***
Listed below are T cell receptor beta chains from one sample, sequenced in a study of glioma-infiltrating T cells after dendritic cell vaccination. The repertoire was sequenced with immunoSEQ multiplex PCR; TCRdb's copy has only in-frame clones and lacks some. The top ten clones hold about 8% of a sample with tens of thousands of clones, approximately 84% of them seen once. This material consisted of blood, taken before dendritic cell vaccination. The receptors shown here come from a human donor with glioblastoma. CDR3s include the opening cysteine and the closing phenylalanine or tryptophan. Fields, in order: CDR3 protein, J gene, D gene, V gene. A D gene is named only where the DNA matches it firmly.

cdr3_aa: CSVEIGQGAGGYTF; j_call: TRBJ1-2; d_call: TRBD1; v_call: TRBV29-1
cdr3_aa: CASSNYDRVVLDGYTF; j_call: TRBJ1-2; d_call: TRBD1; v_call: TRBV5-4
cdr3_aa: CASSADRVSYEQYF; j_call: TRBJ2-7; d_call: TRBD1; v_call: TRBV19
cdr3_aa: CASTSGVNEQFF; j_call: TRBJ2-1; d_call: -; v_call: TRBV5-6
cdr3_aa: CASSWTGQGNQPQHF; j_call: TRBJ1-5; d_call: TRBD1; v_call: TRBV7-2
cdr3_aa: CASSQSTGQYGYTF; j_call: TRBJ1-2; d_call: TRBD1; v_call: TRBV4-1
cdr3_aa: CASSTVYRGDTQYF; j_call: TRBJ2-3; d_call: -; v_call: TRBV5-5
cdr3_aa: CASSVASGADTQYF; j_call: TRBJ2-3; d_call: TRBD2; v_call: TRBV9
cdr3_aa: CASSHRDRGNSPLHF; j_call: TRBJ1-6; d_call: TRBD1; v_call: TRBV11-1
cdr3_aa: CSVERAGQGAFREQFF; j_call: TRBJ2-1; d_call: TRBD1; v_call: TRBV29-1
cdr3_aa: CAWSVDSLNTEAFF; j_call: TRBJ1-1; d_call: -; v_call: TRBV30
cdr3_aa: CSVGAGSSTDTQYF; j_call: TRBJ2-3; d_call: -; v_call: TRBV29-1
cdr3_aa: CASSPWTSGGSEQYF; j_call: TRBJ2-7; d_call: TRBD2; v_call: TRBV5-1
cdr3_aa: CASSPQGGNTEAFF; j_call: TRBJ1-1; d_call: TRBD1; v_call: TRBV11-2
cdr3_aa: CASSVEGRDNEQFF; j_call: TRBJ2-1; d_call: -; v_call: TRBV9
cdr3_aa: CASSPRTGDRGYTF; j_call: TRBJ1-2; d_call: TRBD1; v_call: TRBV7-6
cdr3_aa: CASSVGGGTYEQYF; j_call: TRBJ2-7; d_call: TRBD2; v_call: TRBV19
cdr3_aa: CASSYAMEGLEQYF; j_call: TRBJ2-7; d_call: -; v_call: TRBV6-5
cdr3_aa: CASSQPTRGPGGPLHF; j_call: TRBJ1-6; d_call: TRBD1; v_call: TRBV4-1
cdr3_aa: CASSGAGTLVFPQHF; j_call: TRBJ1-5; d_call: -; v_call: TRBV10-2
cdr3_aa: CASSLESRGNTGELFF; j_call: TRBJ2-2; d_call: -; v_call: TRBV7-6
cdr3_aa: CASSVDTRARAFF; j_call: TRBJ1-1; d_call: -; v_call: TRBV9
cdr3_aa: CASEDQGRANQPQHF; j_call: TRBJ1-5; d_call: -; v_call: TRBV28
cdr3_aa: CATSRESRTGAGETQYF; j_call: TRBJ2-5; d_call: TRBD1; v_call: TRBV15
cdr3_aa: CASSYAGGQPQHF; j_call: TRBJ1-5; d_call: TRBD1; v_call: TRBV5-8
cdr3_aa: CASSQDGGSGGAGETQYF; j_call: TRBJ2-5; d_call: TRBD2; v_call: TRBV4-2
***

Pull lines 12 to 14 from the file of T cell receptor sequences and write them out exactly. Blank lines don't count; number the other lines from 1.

cdr3_aa: CAWSVDSLNTEAFF; j_call: TRBJ1-1; d_call: -; v_call: TRBV30
cdr3_aa: CSVGAGSSTDTQYF; j_call: TRBJ2-3; d_call: -; v_call: TRBV29-1
cdr3_aa: CASSPWTSGGSEQYF; j_call: TRBJ2-7; d_call: TRBD2; v_call: TRBV5-1